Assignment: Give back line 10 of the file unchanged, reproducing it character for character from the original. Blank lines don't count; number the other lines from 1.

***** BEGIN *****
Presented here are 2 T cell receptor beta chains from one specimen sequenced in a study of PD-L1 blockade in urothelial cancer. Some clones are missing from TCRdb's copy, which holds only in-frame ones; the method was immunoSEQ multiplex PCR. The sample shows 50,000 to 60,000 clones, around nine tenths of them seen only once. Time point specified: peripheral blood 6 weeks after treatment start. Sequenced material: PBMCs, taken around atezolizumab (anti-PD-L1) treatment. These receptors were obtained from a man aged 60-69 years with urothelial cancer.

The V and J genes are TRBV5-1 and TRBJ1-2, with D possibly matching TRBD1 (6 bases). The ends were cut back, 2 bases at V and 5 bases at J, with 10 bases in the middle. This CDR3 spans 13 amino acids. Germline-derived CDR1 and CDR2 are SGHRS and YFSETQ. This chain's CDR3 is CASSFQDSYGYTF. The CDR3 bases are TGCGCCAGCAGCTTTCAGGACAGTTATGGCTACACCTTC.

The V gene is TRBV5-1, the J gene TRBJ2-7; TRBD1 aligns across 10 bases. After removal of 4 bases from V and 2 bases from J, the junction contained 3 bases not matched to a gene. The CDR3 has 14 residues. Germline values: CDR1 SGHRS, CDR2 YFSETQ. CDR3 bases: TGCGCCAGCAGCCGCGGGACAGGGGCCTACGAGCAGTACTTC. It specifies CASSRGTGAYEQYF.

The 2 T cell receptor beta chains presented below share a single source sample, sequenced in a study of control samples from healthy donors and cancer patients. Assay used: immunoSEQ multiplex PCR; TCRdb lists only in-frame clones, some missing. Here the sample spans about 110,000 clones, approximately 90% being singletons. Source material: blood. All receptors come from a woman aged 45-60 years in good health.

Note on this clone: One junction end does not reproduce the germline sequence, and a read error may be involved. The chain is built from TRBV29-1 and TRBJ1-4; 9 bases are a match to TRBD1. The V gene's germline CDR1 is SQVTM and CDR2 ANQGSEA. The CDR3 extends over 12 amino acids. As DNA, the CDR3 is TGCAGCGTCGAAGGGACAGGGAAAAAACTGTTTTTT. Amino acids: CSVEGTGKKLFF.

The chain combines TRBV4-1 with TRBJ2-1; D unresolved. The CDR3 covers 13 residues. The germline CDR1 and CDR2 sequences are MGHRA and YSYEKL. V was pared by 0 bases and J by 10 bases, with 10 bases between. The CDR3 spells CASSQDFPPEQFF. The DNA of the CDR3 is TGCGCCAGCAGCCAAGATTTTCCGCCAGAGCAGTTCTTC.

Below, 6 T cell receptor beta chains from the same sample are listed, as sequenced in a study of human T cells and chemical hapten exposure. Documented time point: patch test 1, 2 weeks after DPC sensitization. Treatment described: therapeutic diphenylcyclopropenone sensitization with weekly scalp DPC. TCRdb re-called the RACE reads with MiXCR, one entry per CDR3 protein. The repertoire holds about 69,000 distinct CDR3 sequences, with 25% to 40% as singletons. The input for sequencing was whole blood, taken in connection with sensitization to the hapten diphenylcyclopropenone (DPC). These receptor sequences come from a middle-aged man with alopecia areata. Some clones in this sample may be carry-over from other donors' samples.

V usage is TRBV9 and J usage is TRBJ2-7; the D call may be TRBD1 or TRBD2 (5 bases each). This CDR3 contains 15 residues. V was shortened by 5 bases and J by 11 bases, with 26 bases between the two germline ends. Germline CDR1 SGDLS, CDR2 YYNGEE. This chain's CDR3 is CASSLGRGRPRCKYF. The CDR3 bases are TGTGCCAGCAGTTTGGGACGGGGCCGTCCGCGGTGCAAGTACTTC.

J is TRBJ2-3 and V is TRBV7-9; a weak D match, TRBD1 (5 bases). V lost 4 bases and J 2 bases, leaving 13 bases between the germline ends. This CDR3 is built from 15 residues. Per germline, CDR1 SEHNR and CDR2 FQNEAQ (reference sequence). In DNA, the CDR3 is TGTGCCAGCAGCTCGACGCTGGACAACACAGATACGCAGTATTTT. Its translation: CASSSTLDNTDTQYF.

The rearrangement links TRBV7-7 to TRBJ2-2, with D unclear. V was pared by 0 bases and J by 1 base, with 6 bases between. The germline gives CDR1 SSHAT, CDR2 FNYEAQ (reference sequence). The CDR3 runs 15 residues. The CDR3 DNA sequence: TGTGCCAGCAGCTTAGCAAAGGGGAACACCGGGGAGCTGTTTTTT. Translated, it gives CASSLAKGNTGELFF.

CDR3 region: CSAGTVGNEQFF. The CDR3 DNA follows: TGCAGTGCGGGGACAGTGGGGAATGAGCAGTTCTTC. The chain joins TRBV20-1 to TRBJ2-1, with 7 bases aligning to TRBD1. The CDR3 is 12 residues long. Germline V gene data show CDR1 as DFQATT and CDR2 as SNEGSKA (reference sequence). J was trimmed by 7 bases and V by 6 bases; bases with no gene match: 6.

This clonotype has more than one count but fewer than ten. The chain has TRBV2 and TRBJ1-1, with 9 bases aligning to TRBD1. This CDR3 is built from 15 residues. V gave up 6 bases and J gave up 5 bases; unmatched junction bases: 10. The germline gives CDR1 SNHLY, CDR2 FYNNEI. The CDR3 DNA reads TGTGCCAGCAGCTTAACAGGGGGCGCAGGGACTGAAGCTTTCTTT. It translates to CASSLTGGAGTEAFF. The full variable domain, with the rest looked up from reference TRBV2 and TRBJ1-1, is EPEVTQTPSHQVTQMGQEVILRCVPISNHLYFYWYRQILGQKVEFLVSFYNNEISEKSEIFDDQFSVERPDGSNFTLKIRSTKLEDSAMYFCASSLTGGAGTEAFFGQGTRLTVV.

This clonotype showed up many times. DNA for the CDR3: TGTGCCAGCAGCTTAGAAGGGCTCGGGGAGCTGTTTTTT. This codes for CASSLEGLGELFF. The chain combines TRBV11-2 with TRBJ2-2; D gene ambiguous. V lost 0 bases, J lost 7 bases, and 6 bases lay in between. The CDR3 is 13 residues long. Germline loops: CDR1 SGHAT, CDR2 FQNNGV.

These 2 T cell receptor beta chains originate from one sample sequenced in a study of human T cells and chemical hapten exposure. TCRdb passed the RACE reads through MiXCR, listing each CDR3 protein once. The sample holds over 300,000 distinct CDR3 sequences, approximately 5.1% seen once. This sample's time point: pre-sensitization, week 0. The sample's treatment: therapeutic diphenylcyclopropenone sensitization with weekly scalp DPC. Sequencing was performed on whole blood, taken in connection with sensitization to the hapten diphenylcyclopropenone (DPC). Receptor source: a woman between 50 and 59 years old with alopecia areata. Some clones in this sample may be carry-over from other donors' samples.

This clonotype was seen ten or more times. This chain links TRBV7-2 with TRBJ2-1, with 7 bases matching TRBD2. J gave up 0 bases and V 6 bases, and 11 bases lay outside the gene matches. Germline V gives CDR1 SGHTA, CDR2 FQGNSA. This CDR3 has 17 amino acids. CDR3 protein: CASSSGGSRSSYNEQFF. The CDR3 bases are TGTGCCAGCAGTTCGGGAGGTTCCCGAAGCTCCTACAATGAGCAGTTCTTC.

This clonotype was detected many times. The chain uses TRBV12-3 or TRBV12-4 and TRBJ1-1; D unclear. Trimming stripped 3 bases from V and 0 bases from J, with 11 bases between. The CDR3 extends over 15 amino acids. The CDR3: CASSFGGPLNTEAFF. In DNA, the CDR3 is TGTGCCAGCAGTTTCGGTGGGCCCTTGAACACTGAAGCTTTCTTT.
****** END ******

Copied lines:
The rearrangement links TRBV7-7 to TRBJ2-2, with D unclear. V was pared by 0 bases and J by 1 base, with 6 bases between. The germline gives CDR1 SSHAT, CDR2 FNYEAQ (reference sequence). The CDR3 runs 15 residues. The CDR3 DNA sequence: TGTGCCAGCAGCTTAGCAAAGGGGAACACCGGGGAGCTGTTTTTT. Translated, it gives CASSLAKGNTGELFF.